State Map

State Status- Commercializing Psilocybin
Many U.S. cities and states have moved to loosen the consequences for personal use or small, noncommercial amounts of psychedelics. For example, Denver, CO became the first city in May 2019, and, two Californian cities—Oakland and Santa Cruz—followed suit.  Psilocybin and psychedelic drugs are still illegal in those jurisdictions under state law, so it is inaccurate to say it is “decriminalized.” But those local governments have taken steps to deprioritize enforcing criminal penalties there. Our interactive map below seeks to track these initiatives.


As psychedelics continue to gain mainstream acceptance, these 5 states have started the process to legalize psychedelics

Across the USA –as scientific evidence grows that psychedelics such as psilocybin are not only safe to consume, but also can be effective in improving mental health— states have begun the process needed to decriminalize or even legalize psychedelics for both personal consumption and for use in psychedelic healing therapy centers.

In this article, we are walking through 5 States that are Likely to Legalize Psychedelics in the Near Future.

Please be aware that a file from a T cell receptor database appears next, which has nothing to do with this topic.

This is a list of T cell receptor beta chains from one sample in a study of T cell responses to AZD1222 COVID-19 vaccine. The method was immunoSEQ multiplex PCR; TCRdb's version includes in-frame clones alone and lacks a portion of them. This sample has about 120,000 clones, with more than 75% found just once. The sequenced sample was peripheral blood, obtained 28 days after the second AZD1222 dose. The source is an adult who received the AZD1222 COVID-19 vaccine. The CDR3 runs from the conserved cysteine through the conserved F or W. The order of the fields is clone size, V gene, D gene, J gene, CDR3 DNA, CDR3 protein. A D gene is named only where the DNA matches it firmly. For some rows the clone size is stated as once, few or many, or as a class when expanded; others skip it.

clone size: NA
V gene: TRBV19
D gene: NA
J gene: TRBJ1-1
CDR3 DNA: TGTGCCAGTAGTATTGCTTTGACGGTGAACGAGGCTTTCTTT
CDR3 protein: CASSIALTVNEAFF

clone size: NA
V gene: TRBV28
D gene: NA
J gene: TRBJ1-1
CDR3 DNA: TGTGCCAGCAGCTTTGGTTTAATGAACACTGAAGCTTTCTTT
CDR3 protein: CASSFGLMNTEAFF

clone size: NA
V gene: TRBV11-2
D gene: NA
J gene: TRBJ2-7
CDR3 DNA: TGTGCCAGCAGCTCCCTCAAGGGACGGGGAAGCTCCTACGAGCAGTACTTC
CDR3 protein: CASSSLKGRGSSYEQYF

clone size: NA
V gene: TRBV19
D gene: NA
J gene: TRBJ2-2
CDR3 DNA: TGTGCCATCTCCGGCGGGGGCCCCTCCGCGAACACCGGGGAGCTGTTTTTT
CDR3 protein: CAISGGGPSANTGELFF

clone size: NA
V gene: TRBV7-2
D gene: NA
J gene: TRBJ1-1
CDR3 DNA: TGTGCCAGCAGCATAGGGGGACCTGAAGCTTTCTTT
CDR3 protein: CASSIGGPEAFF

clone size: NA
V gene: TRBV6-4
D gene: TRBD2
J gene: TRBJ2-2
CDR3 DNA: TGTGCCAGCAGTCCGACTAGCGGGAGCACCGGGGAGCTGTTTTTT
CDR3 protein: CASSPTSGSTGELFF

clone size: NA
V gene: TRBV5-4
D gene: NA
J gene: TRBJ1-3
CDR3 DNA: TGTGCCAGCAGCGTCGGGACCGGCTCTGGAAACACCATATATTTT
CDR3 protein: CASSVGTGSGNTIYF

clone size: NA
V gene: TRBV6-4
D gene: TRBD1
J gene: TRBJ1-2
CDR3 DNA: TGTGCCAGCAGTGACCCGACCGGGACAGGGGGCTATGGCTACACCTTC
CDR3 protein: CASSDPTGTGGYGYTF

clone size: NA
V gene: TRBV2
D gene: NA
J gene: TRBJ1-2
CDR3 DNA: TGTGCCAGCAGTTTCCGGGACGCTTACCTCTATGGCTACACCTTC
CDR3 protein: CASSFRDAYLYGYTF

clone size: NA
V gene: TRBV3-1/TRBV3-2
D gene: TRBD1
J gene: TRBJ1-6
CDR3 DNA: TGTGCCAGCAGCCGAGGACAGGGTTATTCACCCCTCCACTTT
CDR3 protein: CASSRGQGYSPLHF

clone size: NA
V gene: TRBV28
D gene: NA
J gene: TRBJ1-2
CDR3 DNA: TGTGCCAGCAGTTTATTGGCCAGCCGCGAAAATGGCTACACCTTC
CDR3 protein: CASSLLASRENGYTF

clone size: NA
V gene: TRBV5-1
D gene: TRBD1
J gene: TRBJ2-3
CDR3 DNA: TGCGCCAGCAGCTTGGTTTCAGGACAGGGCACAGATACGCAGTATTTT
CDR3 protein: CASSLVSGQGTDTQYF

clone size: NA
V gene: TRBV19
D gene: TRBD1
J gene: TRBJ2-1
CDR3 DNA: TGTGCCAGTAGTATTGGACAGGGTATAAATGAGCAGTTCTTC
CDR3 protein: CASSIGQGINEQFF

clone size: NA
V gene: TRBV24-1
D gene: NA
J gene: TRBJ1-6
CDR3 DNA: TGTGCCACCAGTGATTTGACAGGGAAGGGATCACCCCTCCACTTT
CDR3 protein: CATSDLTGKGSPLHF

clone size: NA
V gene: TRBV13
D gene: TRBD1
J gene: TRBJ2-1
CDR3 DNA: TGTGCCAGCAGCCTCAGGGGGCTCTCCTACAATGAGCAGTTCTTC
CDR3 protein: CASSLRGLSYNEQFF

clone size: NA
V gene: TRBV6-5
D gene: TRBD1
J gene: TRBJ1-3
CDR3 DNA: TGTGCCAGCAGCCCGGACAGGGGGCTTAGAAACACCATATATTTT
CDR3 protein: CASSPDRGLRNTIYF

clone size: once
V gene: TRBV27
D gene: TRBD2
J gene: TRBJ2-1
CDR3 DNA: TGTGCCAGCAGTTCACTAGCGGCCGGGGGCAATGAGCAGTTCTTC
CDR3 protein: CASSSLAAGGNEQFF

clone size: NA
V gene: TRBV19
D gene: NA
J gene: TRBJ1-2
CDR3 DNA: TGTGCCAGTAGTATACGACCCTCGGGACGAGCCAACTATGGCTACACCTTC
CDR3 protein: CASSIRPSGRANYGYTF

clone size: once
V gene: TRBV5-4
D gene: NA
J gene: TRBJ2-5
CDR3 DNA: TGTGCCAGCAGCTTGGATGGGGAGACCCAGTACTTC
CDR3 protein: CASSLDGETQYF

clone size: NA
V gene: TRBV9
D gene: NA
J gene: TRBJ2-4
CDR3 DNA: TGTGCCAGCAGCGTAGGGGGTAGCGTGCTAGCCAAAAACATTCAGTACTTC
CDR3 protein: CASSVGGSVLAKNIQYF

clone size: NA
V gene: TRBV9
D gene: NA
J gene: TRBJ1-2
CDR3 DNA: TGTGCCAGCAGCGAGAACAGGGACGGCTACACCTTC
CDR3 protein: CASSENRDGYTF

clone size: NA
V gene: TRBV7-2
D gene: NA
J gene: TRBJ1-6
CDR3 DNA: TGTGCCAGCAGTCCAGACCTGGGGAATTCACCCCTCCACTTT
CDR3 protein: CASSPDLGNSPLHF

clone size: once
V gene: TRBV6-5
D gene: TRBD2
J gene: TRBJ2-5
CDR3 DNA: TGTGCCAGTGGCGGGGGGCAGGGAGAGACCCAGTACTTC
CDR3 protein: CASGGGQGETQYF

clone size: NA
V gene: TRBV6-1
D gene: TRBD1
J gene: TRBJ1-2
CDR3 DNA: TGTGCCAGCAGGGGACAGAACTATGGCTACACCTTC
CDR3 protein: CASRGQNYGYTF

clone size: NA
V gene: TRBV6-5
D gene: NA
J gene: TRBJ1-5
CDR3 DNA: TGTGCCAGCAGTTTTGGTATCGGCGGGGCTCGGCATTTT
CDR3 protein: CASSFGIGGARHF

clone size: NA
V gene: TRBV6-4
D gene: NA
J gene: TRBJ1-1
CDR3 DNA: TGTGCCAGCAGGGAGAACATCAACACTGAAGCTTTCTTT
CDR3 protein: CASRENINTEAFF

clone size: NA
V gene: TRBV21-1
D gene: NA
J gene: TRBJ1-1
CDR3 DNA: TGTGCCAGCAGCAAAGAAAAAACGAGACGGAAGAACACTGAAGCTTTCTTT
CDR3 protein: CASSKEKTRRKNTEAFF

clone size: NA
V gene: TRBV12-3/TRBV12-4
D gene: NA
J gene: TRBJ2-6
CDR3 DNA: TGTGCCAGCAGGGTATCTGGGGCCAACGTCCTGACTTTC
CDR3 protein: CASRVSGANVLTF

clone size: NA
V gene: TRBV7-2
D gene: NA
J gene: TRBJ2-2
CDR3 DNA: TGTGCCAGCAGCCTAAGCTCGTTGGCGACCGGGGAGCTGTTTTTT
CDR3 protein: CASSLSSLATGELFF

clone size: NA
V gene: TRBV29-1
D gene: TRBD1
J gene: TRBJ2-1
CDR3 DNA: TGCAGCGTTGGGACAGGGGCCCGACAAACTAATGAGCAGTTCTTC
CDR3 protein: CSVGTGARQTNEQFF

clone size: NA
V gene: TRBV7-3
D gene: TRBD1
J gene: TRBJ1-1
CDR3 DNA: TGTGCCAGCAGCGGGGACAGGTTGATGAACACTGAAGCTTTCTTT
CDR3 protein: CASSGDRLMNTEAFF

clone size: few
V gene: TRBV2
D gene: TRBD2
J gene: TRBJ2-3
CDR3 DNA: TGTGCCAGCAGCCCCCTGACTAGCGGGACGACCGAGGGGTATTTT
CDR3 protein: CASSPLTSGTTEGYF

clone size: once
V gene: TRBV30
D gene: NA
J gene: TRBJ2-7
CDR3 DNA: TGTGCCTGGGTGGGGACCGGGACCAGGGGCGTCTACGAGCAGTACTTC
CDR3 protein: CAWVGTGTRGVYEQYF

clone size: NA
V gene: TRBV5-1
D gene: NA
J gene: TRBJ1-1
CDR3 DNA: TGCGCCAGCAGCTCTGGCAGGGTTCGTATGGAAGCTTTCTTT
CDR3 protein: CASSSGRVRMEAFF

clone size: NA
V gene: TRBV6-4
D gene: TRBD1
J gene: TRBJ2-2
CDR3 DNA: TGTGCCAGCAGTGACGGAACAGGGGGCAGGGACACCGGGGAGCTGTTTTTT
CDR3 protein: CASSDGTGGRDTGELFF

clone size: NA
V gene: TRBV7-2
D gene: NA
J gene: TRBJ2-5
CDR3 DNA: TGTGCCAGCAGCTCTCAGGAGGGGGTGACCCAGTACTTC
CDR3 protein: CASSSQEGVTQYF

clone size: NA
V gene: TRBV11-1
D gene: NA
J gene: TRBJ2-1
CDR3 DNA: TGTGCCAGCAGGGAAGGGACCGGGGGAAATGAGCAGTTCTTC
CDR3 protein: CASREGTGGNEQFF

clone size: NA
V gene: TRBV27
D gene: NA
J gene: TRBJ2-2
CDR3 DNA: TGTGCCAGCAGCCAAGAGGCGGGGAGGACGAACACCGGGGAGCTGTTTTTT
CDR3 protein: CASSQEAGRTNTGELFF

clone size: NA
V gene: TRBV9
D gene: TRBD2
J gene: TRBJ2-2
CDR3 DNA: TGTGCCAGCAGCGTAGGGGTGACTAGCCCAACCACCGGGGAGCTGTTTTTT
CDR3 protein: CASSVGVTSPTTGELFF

Number 5, Colorado

During the 2022 midterm elections on November 8th, Colorado residents will get the chance to vote on the Natural Medicine Health Act Initiative. If passed, Colorado will legalize the personal use of most natural psychedelics, including psilocybin, ibogaine and DMT, though the sale of such substances would remain illegal. As the bill only refers to “natural medicines,” synthetic psychedelics such as LSD and MDMA would not be legalized.

Going further, anyone who has completed a jail term for an offense made legal by the vote would have the right to petition the courts to have their record sealed. Barring an objection from the District Attorney, the court will seal the record automatically.

The state will also set up legal psilocybin therapy healing centers, where any adult 21 years of age and older will be able to receive psilocybin-assisted therapy by a trained facilitator. Importantly, in order to receive treatment, a person need not have received a mental health diagnosis. Rather, any adult resident of Colorado would be eligible.

Number 4, New Jersey

In June, the leader of the New Jersey Senate filed the Psilocybin Behavioral Health Access and Services Act. If passed, it would legalize the possession, home cultivation, and gifting of psilocybin mushrooms for adults 21 and older. Plus, it would create a framework to allow psilocybin healing centers to operate, with licensed therapists giving psilocybin therapy.

Like with the Colorado ballot initiative, people with prior convictions would be able to petition the courts to expunge their records. This bill goes further, however, in that it would also allow people currently serving time to ask for resentencing.

It is important to note that this legalization will only affect psilocybin. Other psychedelics such as LSD and DMT will remain illegal. Furthermore, the sale of psilocybin for recreational purposes will remain illegal.